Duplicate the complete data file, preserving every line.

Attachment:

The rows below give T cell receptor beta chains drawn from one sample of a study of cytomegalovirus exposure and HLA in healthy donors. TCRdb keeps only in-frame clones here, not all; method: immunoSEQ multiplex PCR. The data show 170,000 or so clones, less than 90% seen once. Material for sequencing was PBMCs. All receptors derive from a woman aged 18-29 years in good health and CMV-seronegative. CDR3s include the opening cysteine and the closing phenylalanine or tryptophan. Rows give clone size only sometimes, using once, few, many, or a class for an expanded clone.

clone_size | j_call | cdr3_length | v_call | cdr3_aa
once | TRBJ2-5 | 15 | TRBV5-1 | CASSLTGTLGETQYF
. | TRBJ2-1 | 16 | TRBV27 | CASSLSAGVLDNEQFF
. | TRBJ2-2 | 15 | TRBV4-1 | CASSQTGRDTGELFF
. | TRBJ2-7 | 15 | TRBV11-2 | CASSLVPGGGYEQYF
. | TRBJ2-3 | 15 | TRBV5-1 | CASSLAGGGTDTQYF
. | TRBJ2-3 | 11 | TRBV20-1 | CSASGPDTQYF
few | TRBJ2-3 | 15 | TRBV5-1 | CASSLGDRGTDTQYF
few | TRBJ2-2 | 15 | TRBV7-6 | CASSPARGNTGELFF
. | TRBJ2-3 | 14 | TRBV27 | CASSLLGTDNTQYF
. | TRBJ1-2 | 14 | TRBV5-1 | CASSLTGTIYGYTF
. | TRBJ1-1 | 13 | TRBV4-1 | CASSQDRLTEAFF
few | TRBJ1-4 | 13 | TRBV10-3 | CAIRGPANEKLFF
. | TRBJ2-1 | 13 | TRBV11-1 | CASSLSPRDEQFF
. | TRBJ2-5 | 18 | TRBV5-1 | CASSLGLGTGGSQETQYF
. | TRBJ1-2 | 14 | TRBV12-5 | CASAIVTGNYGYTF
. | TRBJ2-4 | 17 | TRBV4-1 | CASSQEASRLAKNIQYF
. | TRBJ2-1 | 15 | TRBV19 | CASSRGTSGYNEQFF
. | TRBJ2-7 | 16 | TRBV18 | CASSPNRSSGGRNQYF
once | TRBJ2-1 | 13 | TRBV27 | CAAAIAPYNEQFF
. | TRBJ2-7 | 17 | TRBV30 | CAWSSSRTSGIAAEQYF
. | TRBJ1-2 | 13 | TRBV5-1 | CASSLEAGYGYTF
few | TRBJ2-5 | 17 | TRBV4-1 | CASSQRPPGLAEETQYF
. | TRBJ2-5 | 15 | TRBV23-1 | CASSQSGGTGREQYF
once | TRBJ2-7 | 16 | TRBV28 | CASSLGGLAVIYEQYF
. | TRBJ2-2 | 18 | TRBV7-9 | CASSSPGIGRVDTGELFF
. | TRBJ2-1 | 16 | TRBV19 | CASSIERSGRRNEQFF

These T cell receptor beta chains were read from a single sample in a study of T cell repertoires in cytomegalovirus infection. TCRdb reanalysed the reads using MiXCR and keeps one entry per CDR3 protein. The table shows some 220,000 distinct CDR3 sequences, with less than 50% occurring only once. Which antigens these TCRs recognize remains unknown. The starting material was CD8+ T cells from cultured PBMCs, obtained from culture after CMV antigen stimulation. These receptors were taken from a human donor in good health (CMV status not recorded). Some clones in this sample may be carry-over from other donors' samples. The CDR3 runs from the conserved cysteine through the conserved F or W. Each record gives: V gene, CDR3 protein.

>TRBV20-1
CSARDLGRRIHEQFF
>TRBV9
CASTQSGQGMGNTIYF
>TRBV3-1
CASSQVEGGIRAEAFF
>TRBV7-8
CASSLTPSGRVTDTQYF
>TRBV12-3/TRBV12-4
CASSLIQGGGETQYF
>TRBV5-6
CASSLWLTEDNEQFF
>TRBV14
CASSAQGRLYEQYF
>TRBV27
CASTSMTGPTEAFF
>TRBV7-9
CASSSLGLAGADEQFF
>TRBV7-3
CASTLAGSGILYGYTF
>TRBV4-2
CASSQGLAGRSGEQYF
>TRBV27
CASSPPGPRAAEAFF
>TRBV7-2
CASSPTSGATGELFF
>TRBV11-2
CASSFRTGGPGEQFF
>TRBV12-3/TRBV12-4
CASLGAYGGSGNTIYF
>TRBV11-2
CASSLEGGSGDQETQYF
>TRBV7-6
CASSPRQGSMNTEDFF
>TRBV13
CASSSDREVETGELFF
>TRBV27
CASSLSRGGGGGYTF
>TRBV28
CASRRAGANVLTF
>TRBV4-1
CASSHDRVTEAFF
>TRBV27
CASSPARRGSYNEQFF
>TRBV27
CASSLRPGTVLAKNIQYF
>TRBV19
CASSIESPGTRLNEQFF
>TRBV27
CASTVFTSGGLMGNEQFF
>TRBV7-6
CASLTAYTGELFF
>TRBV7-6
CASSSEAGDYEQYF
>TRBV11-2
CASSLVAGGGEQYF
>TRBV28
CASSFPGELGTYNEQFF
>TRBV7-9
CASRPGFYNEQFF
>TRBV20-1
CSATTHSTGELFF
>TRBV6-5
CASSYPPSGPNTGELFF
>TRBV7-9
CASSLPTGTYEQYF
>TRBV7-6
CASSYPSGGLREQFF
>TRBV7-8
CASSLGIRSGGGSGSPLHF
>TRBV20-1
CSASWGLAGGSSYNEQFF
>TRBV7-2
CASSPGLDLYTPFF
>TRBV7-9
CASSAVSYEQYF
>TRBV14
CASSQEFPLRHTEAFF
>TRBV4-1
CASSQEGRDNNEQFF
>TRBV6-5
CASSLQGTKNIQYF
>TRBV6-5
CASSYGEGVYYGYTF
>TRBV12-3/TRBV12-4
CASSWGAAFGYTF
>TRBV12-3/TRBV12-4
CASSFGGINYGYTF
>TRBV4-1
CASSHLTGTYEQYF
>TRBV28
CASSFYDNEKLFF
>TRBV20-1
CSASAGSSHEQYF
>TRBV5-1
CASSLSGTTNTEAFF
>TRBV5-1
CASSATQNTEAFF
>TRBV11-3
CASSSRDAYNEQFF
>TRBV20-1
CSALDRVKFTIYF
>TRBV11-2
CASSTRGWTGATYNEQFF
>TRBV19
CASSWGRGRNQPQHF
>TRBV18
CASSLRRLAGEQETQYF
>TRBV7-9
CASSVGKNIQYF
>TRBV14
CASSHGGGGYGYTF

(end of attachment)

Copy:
The rows below give T cell receptor beta chains drawn from one sample of a study of cytomegalovirus exposure and HLA in healthy donors. TCRdb keeps only in-frame clones here, not all; method: immunoSEQ multiplex PCR. The data show 170,000 or so clones, less than 90% seen once. Material for sequencing was PBMCs. All receptors derive from a woman aged 18-29 years in good health and CMV-seronegative. CDR3s include the opening cysteine and the closing phenylalanine or tryptophan. Rows give clone size only sometimes, using once, few, many, or a class for an expanded clone.

clone_size | j_call | cdr3_length | v_call | cdr3_aa
once | TRBJ2-5 | 15 | TRBV5-1 | CASSLTGTLGETQYF
. | TRBJ2-1 | 16 | TRBV27 | CASSLSAGVLDNEQFF
. | TRBJ2-2 | 15 | TRBV4-1 | CASSQTGRDTGELFF
. | TRBJ2-7 | 15 | TRBV11-2 | CASSLVPGGGYEQYF
. | TRBJ2-3 | 15 | TRBV5-1 | CASSLAGGGTDTQYF
. | TRBJ2-3 | 11 | TRBV20-1 | CSASGPDTQYF
few | TRBJ2-3 | 15 | TRBV5-1 | CASSLGDRGTDTQYF
few | TRBJ2-2 | 15 | TRBV7-6 | CASSPARGNTGELFF
. | TRBJ2-3 | 14 | TRBV27 | CASSLLGTDNTQYF
. | TRBJ1-2 | 14 | TRBV5-1 | CASSLTGTIYGYTF
. | TRBJ1-1 | 13 | TRBV4-1 | CASSQDRLTEAFF
few | TRBJ1-4 | 13 | TRBV10-3 | CAIRGPANEKLFF
. | TRBJ2-1 | 13 | TRBV11-1 | CASSLSPRDEQFF
. | TRBJ2-5 | 18 | TRBV5-1 | CASSLGLGTGGSQETQYF
. | TRBJ1-2 | 14 | TRBV12-5 | CASAIVTGNYGYTF
. | TRBJ2-4 | 17 | TRBV4-1 | CASSQEASRLAKNIQYF
. | TRBJ2-1 | 15 | TRBV19 | CASSRGTSGYNEQFF
. | TRBJ2-7 | 16 | TRBV18 | CASSPNRSSGGRNQYF
once | TRBJ2-1 | 13 | TRBV27 | CAAAIAPYNEQFF
. | TRBJ2-7 | 17 | TRBV30 | CAWSSSRTSGIAAEQYF
. | TRBJ1-2 | 13 | TRBV5-1 | CASSLEAGYGYTF
few | TRBJ2-5 | 17 | TRBV4-1 | CASSQRPPGLAEETQYF
. | TRBJ2-5 | 15 | TRBV23-1 | CASSQSGGTGREQYF
once | TRBJ2-7 | 16 | TRBV28 | CASSLGGLAVIYEQYF
. | TRBJ2-2 | 18 | TRBV7-9 | CASSSPGIGRVDTGELFF
. | TRBJ2-1 | 16 | TRBV19 | CASSIERSGRRNEQFF

These T cell receptor beta chains were read from a single sample in a study of T cell repertoires in cytomegalovirus infection. TCRdb reanalysed the reads using MiXCR and keeps one entry per CDR3 protein. The table shows some 220,000 distinct CDR3 sequences, with less than 50% occurring only once. Which antigens these TCRs recognize remains unknown. The starting material was CD8+ T cells from cultured PBMCs, obtained from culture after CMV antigen stimulation. These receptors were taken from a human donor in good health (CMV status not recorded). Some clones in this sample may be carry-over from other donors' samples. The CDR3 runs from the conserved cysteine through the conserved F or W. Each record gives: V gene, CDR3 protein.

>TRBV20-1
CSARDLGRRIHEQFF
>TRBV9
CASTQSGQGMGNTIYF
>TRBV3-1
CASSQVEGGIRAEAFF
>TRBV7-8
CASSLTPSGRVTDTQYF
>TRBV12-3/TRBV12-4
CASSLIQGGGETQYF
>TRBV5-6
CASSLWLTEDNEQFF
>TRBV14
CASSAQGRLYEQYF
>TRBV27
CASTSMTGPTEAFF
>TRBV7-9
CASSSLGLAGADEQFF
>TRBV7-3
CASTLAGSGILYGYTF
>TRBV4-2
CASSQGLAGRSGEQYF
>TRBV27
CASSPPGPRAAEAFF
>TRBV7-2
CASSPTSGATGELFF
>TRBV11-2
CASSFRTGGPGEQFF
>TRBV12-3/TRBV12-4
CASLGAYGGSGNTIYF
>TRBV11-2
CASSLEGGSGDQETQYF
>TRBV7-6
CASSPRQGSMNTEDFF
>TRBV13
CASSSDREVETGELFF
>TRBV27
CASSLSRGGGGGYTF
>TRBV28
CASRRAGANVLTF
>TRBV4-1
CASSHDRVTEAFF
>TRBV27
CASSPARRGSYNEQFF
>TRBV27
CASSLRPGTVLAKNIQYF
>TRBV19
CASSIESPGTRLNEQFF
>TRBV27
CASTVFTSGGLMGNEQFF
>TRBV7-6
CASLTAYTGELFF
>TRBV7-6
CASSSEAGDYEQYF
>TRBV11-2
CASSLVAGGGEQYF
>TRBV28
CASSFPGELGTYNEQFF
>TRBV7-9
CASRPGFYNEQFF
>TRBV20-1
CSATTHSTGELFF
>TRBV6-5
CASSYPPSGPNTGELFF
>TRBV7-9
CASSLPTGTYEQYF
>TRBV7-6
CASSYPSGGLREQFF
>TRBV7-8
CASSLGIRSGGGSGSPLHF
>TRBV20-1
CSASWGLAGGSSYNEQFF
>TRBV7-2
CASSPGLDLYTPFF
>TRBV7-9
CASSAVSYEQYF
>TRBV14
CASSQEFPLRHTEAFF
>TRBV4-1
CASSQEGRDNNEQFF
>TRBV6-5
CASSLQGTKNIQYF
>TRBV6-5
CASSYGEGVYYGYTF
>TRBV12-3/TRBV12-4
CASSWGAAFGYTF
>TRBV12-3/TRBV12-4
CASSFGGINYGYTF
>TRBV4-1
CASSHLTGTYEQYF
>TRBV28
CASSFYDNEKLFF
>TRBV20-1
CSASAGSSHEQYF
>TRBV5-1
CASSLSGTTNTEAFF
>TRBV5-1
CASSATQNTEAFF
>TRBV11-3
CASSSRDAYNEQFF
>TRBV20-1
CSALDRVKFTIYF
>TRBV11-2
CASSTRGWTGATYNEQFF
>TRBV19
CASSWGRGRNQPQHF
>TRBV18
CASSLRRLAGEQETQYF
>TRBV7-9
CASSVGKNIQYF
>TRBV14
CASSHGGGGYGYTF